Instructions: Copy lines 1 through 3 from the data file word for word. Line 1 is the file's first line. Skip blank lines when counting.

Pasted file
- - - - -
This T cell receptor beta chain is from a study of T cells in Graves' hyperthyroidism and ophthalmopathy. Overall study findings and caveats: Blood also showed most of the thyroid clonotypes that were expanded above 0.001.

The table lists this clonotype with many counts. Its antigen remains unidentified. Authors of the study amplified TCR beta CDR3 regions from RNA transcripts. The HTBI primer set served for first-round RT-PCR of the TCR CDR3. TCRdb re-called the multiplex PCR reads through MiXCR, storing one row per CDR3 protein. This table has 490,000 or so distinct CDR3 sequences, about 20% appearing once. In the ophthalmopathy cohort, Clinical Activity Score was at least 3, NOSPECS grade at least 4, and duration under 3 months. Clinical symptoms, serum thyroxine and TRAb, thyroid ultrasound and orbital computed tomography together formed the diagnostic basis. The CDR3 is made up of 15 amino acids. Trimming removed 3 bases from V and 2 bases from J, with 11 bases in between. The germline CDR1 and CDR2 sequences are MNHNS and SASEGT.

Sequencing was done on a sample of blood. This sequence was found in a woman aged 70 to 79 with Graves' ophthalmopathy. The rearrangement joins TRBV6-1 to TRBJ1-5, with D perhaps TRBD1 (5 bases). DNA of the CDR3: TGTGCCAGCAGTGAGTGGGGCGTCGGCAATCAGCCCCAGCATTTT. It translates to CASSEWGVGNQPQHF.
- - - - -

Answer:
This T cell receptor beta chain is from a study of T cells in Graves' hyperthyroidism and ophthalmopathy. Overall study findings and caveats: Blood also showed most of the thyroid clonotypes that were expanded above 0.001.

The table lists this clonotype with many counts. Its antigen remains unidentified. Authors of the study amplified TCR beta CDR3 regions from RNA transcripts. The HTBI primer set served for first-round RT-PCR of the TCR CDR3. TCRdb re-called the multiplex PCR reads through MiXCR, storing one row per CDR3 protein. This table has 490,000 or so distinct CDR3 sequences, about 20% appearing once. In the ophthalmopathy cohort, Clinical Activity Score was at least 3, NOSPECS grade at least 4, and duration under 3 months. Clinical symptoms, serum thyroxine and TRAb, thyroid ultrasound and orbital computed tomography together formed the diagnostic basis. The CDR3 is made up of 15 amino acids. Trimming removed 3 bases from V and 2 bases from J, with 11 bases in between. The germline CDR1 and CDR2 sequences are MNHNS and SASEGT.

Sequencing was done on a sample of blood. This sequence was found in a woman aged 70 to 79 with Graves' ophthalmopathy. The rearrangement joins TRBV6-1 to TRBJ1-5, with D perhaps TRBD1 (5 bases). DNA of the CDR3: TGTGCCAGCAGTGAGTGGGGCGTCGGCAATCAGCCCCAGCATTTT. It translates to CASSEWGVGNQPQHF.